Tell the internet that bacon contains cancer-causing substances and everybody loses their minds. But now, food industry researchers have come up with a clever trick that could improve the health rating of many smoked foods - and bacon could be on that list.
People have been smoking food for thousands of years, but we can't escape the fact that smoky chemicals, despite their delicious flavour, are not the best thing for us.
"We know from the tobacco industry that smoke contains carcinogens, and we also know that these carcinogens - which are primarily poly-aromatic hydrocarbons - are present in food," says chemist Jane K. Parker from the University of Reading, UK.
Of course, the concentration of these compounds in food varies a lot, and we don't need to automatically assume the worst.
"We believe, however, that we should be reducing the levels of these compounds in food to levels that are as low as reasonably achievable."
For the past several years, scientists from The Flavour Centre led by Parker have teamed up with researchers in the food industry to come up with ways to remove these polycyclic aromatic hydrocarbons (PAHs) from smoke without compromising flavour.
With inspiration from filters commonly used in the automotive industry, they're now sharing their findings with the rest of the chemistry community - and we must admit their method sounds pretty ingenious.
The answer lies with zeolite - a type of porous mineral combining aluminium, silicon and oxygen. Zeolites are super-popular as filter media, used not just in car tailpipes but also in water filtration systems.
For the purposes of purifying smoke, zeolite is a great option because it's already used for cutting down on environmental PAHs - an issue increasingly targeted by European Union regulations.
And as it turns out, it can definitely be used to produce 'cleaner' smoke that can in turn make food more flavoursome.
"We have demonstrated that the smoke filtered through the zeolite is far from tasteless and has flavour properties very similar to the unfiltered smoke," the team writes in their study.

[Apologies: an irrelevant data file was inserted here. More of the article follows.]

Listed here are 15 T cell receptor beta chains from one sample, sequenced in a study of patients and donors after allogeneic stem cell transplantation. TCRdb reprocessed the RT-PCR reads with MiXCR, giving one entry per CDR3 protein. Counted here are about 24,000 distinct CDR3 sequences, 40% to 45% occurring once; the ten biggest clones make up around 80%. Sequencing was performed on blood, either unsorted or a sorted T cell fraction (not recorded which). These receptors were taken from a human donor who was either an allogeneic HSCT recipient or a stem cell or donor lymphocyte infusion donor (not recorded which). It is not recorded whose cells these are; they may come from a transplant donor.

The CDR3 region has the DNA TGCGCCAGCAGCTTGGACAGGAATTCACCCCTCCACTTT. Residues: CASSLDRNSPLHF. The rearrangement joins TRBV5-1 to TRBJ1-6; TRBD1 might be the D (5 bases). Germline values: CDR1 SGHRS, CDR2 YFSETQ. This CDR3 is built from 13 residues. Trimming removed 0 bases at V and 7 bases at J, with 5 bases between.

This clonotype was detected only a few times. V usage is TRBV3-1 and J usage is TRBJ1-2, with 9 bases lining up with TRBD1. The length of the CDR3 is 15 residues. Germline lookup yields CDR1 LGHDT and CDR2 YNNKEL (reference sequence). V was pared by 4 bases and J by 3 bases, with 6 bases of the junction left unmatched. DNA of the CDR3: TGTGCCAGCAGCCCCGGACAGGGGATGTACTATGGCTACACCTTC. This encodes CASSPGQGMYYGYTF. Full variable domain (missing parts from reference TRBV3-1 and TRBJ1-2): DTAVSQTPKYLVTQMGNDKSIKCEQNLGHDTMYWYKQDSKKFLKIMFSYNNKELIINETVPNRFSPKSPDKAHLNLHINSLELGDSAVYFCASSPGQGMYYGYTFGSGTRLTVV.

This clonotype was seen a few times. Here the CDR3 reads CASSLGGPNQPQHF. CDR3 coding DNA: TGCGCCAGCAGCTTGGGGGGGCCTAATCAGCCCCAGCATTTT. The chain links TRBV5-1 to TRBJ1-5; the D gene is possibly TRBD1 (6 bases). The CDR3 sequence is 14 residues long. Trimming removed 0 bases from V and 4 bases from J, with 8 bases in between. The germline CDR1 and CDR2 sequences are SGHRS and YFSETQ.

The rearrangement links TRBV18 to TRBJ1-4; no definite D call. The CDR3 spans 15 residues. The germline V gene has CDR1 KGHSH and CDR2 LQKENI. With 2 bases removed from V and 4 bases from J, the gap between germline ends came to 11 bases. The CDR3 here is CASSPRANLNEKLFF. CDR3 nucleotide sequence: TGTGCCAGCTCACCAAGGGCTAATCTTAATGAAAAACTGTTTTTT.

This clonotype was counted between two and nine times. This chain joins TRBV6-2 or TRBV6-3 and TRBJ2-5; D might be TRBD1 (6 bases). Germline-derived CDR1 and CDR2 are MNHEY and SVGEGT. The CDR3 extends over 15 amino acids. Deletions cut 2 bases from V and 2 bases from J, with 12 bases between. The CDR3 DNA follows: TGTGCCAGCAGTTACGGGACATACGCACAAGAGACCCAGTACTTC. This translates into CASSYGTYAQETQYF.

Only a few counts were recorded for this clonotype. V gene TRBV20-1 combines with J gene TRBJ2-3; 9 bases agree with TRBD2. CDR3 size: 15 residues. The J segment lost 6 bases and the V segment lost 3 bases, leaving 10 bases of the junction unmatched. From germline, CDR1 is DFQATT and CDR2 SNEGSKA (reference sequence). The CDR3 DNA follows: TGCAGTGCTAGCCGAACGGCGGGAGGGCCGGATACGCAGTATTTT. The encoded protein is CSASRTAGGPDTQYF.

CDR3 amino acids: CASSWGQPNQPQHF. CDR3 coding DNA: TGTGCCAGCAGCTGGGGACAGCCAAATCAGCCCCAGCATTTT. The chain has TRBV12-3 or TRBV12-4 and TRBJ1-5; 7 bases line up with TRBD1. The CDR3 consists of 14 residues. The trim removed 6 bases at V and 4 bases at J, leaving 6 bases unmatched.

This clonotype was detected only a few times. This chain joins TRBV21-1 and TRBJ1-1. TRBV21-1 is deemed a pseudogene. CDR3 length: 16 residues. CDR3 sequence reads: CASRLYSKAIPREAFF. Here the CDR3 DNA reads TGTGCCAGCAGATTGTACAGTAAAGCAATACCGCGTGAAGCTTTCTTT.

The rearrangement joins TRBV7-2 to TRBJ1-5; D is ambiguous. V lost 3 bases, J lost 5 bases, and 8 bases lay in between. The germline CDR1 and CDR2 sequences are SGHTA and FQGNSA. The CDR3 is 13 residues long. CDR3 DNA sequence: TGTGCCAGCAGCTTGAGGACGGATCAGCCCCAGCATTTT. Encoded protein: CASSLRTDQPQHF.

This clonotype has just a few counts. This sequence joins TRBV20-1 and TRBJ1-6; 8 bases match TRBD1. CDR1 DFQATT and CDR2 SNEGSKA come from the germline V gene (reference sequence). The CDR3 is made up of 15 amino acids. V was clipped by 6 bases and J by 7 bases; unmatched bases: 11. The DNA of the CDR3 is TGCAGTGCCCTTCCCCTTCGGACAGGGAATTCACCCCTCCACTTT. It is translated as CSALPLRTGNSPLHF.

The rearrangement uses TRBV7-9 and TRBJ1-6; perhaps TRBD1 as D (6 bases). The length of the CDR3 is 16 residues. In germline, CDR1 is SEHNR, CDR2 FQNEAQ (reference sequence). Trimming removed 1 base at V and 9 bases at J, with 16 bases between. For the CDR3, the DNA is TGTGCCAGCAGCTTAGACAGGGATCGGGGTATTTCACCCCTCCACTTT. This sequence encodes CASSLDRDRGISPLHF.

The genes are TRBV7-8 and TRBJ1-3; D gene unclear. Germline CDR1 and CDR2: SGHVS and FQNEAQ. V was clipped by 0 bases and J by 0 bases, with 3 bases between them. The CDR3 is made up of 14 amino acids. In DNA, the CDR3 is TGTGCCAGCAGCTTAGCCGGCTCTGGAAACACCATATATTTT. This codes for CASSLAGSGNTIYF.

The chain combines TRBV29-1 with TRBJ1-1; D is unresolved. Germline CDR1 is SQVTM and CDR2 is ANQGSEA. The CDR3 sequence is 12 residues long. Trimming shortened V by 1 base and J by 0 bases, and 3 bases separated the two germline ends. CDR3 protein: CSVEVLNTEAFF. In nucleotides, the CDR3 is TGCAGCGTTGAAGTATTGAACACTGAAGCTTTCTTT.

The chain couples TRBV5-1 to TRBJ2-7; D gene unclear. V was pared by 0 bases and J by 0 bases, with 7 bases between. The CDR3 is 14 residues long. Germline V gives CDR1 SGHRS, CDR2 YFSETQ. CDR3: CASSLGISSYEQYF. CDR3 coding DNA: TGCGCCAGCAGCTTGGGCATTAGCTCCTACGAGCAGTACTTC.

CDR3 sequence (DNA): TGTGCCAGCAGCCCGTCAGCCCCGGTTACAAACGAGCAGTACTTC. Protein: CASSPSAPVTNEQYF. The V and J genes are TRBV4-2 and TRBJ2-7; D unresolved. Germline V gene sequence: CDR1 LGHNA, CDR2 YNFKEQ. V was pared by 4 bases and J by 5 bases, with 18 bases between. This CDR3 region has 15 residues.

The researchers optimised zeolite filters specifically for use in food smoking, and found that, amongst other things, they were able to remove as much as 93 percent of benzo(a)pyrene, a highly carcinogenic PAH produced by burning organic matter at high temperatures.
The team used mass spectrometry to analyse the differences between filtered and non-filtered smoke, finding that compounds with a larger molecular weight were the first to be trapped. They're hoping to do more work to understand precisely how their zeolite filter is trapping various compounds.
Best of all, when the researchers used the filtered smoke to flavour several foods, a panel of expert tasters deemed these foods to have a more balanced flavour, with less of the harsh notes that smoked foods sometimes have.
Besmoke, the food company co-funding the research, already has a bunch of smoked products available, including various spices and even smoked water.
There's no sight of smoked meats just yet in their product range, so let's keep our fingers crossed that this "clean" smoking technology won't get stuck behind a patent and will become more widespread.
Of course, there are other reasons why bacon may not be the best thing to eat on the regular- like high fat and salt content. But we're still hoping that some new-fangled pure-smoked bacon can make its way to our plates as soon as possible.
And while we wait, there's also that 'superfood' seaweed that tastes like bacon. What a time to be alive.
The research was published in the Journal of Agricultural and Food Chemistry, and presented at the 255th national meeting of the American Chemical Society.